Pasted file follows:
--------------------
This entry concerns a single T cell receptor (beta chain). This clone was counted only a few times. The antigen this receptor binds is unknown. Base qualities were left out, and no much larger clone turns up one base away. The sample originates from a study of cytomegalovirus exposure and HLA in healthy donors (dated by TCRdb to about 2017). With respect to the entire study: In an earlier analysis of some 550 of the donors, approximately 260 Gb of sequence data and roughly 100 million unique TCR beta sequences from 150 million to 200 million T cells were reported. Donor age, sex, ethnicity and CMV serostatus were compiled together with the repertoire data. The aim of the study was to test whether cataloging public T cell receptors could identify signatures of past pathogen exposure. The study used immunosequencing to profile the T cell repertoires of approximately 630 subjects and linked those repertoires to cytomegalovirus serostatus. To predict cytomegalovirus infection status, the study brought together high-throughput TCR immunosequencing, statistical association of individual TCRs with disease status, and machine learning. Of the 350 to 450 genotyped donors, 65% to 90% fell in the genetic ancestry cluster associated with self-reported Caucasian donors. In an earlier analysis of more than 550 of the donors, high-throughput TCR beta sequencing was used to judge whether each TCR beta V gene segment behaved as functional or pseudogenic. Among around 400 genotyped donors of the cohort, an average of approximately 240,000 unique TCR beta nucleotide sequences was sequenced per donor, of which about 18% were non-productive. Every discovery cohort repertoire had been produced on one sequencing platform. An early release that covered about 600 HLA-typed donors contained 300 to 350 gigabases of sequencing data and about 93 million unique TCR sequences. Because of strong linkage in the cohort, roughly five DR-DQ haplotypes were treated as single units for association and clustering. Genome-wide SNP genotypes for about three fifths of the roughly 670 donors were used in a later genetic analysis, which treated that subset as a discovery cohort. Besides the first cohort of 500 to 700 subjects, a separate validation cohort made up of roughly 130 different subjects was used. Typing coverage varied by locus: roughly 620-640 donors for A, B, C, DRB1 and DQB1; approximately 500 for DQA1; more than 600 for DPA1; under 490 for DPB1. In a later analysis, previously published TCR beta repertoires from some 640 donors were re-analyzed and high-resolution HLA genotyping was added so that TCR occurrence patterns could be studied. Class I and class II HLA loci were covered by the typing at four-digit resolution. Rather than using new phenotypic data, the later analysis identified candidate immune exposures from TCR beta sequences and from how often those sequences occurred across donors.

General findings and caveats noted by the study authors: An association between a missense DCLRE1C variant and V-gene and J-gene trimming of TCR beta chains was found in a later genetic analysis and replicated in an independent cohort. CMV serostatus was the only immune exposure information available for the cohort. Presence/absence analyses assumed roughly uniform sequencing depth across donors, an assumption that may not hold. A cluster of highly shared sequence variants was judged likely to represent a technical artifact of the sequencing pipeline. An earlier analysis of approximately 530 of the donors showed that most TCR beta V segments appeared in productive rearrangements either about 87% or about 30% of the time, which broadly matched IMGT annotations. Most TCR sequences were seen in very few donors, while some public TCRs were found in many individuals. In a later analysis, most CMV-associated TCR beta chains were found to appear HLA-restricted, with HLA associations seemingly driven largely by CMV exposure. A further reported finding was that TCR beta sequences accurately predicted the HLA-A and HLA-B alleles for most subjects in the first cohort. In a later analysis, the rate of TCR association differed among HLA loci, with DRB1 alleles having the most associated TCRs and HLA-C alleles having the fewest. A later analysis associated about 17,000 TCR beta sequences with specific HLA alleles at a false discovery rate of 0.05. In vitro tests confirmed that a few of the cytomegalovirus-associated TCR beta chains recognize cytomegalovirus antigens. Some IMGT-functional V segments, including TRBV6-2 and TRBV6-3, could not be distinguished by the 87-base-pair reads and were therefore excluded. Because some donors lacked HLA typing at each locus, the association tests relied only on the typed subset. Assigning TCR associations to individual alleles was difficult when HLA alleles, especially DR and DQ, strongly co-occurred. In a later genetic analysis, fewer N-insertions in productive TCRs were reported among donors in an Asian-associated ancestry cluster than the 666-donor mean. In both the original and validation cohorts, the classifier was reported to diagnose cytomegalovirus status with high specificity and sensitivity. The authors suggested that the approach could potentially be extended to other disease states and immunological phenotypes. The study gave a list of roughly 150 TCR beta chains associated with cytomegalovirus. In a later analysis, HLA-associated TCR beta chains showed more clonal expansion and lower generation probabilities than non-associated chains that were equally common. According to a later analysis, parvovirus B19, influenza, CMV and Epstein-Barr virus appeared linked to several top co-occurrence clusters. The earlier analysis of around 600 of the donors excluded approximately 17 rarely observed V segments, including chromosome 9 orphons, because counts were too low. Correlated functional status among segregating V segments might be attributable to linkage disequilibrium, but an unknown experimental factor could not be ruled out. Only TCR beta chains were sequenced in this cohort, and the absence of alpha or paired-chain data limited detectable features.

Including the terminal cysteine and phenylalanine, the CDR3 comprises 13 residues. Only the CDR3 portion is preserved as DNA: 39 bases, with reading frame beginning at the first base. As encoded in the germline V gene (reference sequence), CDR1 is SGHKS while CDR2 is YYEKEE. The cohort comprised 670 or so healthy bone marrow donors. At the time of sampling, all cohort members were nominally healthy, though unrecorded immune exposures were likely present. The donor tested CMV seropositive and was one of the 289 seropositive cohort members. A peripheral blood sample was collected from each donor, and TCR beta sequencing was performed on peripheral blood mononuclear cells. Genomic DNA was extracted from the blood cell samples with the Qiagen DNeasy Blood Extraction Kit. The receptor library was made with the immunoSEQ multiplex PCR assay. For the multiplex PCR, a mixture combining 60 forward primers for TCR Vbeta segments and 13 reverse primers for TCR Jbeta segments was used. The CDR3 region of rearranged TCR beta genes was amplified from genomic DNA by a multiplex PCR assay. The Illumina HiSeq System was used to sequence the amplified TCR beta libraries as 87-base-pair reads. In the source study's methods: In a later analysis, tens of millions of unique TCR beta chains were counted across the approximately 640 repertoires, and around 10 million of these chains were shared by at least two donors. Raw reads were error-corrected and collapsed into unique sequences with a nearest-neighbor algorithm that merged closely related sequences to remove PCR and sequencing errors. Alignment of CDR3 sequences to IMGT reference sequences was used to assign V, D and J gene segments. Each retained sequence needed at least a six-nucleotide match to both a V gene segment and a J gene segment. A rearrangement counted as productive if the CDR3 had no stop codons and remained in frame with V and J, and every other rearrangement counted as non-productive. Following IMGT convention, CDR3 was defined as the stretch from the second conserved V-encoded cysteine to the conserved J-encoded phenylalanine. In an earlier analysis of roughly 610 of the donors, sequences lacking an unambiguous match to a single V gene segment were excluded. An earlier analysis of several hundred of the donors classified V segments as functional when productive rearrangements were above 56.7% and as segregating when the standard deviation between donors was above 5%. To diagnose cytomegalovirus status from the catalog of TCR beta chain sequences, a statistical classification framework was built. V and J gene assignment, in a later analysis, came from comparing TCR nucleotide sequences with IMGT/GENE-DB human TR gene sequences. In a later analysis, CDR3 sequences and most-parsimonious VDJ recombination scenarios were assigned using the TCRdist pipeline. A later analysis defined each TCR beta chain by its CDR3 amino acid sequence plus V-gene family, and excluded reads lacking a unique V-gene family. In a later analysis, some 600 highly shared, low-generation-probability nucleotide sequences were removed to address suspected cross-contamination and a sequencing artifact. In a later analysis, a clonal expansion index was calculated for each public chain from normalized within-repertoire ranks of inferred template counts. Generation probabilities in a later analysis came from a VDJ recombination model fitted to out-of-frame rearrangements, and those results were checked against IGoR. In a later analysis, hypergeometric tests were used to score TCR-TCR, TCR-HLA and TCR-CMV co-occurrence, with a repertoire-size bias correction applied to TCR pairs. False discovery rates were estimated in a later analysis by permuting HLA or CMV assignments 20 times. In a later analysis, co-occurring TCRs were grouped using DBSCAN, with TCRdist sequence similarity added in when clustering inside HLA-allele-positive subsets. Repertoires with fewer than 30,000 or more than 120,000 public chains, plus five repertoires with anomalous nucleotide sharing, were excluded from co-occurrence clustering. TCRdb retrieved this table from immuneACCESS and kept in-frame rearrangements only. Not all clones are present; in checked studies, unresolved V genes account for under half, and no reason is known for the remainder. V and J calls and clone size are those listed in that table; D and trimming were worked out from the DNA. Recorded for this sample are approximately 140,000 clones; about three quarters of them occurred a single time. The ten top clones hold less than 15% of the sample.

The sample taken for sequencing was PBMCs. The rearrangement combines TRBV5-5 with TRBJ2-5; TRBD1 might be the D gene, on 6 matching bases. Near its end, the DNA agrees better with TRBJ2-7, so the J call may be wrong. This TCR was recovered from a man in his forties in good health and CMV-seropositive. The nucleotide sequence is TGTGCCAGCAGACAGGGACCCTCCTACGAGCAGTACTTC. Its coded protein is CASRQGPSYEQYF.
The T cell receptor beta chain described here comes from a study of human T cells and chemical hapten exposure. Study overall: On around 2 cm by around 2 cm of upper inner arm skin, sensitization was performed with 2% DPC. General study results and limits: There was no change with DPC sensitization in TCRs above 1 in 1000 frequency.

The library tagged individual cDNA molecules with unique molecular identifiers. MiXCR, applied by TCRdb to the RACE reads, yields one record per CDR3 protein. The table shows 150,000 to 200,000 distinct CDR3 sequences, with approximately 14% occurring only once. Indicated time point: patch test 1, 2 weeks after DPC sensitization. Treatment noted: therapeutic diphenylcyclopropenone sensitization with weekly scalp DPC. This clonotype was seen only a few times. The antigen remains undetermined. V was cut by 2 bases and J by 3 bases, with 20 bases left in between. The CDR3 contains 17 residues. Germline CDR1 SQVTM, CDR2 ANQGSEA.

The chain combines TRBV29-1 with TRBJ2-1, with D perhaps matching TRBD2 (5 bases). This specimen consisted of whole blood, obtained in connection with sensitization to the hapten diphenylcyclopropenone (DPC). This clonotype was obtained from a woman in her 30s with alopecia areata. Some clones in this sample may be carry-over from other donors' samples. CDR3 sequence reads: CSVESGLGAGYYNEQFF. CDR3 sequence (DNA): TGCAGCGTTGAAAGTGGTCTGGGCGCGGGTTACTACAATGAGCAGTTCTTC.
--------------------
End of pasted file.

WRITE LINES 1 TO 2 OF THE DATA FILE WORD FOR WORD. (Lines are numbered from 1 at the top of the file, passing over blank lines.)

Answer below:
This entry concerns a single T cell receptor (beta chain). This clone was counted only a few times. The antigen this receptor binds is unknown. Base qualities were left out, and no much larger clone turns up one base away. The sample originates from a study of cytomegalovirus exposure and HLA in healthy donors (dated by TCRdb to about 2017). With respect to the entire study: In an earlier analysis of some 550 of the donors, approximately 260 Gb of sequence data and roughly 100 million unique TCR beta sequences from 150 million to 200 million T cells were reported. Donor age, sex, ethnicity and CMV serostatus were compiled together with the repertoire data. The aim of the study was to test whether cataloging public T cell receptors could identify signatures of past pathogen exposure. The study used immunosequencing to profile the T cell repertoires of approximately 630 subjects and linked those repertoires to cytomegalovirus serostatus. To predict cytomegalovirus infection status, the study brought together high-throughput TCR immunosequencing, statistical association of individual TCRs with disease status, and machine learning. Of the 350 to 450 genotyped donors, 65% to 90% fell in the genetic ancestry cluster associated with self-reported Caucasian donors. In an earlier analysis of more than 550 of the donors, high-throughput TCR beta sequencing was used to judge whether each TCR beta V gene segment behaved as functional or pseudogenic. Among around 400 genotyped donors of the cohort, an average of approximately 240,000 unique TCR beta nucleotide sequences was sequenced per donor, of which about 18% were non-productive. Every discovery cohort repertoire had been produced on one sequencing platform. An early release that covered about 600 HLA-typed donors contained 300 to 350 gigabases of sequencing data and about 93 million unique TCR sequences. Because of strong linkage in the cohort, roughly five DR-DQ haplotypes were treated as single units for association and clustering. Genome-wide SNP genotypes for about three fifths of the roughly 670 donors were used in a later genetic analysis, which treated that subset as a discovery cohort. Besides the first cohort of 500 to 700 subjects, a separate validation cohort made up of roughly 130 different subjects was used. Typing coverage varied by locus: roughly 620-640 donors for A, B, C, DRB1 and DQB1; approximately 500 for DQA1; more than 600 for DPA1; under 490 for DPB1. In a later analysis, previously published TCR beta repertoires from some 640 donors were re-analyzed and high-resolution HLA genotyping was added so that TCR occurrence patterns could be studied. Class I and class II HLA loci were covered by the typing at four-digit resolution. Rather than using new phenotypic data, the later analysis identified candidate immune exposures from TCR beta sequences and from how often those sequences occurred across donors.

General findings and caveats noted by the study authors: An association between a missense DCLRE1C variant and V-gene and J-gene trimming of TCR beta chains was found in a later genetic analysis and replicated in an independent cohort. CMV serostatus was the only immune exposure information available for the cohort. Presence/absence analyses assumed roughly uniform sequencing depth across donors, an assumption that may not hold. A cluster of highly shared sequence variants was judged likely to represent a technical artifact of the sequencing pipeline. An earlier analysis of approximately 530 of the donors showed that most TCR beta V segments appeared in productive rearrangements either about 87% or about 30% of the time, which broadly matched IMGT annotations. Most TCR sequences were seen in very few donors, while some public TCRs were found in many individuals. In a later analysis, most CMV-associated TCR beta chains were found to appear HLA-restricted, with HLA associations seemingly driven largely by CMV exposure. A further reported finding was that TCR beta sequences accurately predicted the HLA-A and HLA-B alleles for most subjects in the first cohort. In a later analysis, the rate of TCR association differed among HLA loci, with DRB1 alleles having the most associated TCRs and HLA-C alleles having the fewest. A later analysis associated about 17,000 TCR beta sequences with specific HLA alleles at a false discovery rate of 0.05. In vitro tests confirmed that a few of the cytomegalovirus-associated TCR beta chains recognize cytomegalovirus antigens. Some IMGT-functional V segments, including TRBV6-2 and TRBV6-3, could not be distinguished by the 87-base-pair reads and were therefore excluded. Because some donors lacked HLA typing at each locus, the association tests relied only on the typed subset. Assigning TCR associations to individual alleles was difficult when HLA alleles, especially DR and DQ, strongly co-occurred. In a later genetic analysis, fewer N-insertions in productive TCRs were reported among donors in an Asian-associated ancestry cluster than the 666-donor mean. In both the original and validation cohorts, the classifier was reported to diagnose cytomegalovirus status with high specificity and sensitivity. The authors suggested that the approach could potentially be extended to other disease states and immunological phenotypes. The study gave a list of roughly 150 TCR beta chains associated with cytomegalovirus. In a later analysis, HLA-associated TCR beta chains showed more clonal expansion and lower generation probabilities than non-associated chains that were equally common. According to a later analysis, parvovirus B19, influenza, CMV and Epstein-Barr virus appeared linked to several top co-occurrence clusters. The earlier analysis of around 600 of the donors excluded approximately 17 rarely observed V segments, including chromosome 9 orphons, because counts were too low. Correlated functional status among segregating V segments might be attributable to linkage disequilibrium, but an unknown experimental factor could not be ruled out. Only TCR beta chains were sequenced in this cohort, and the absence of alpha or paired-chain data limited detectable features.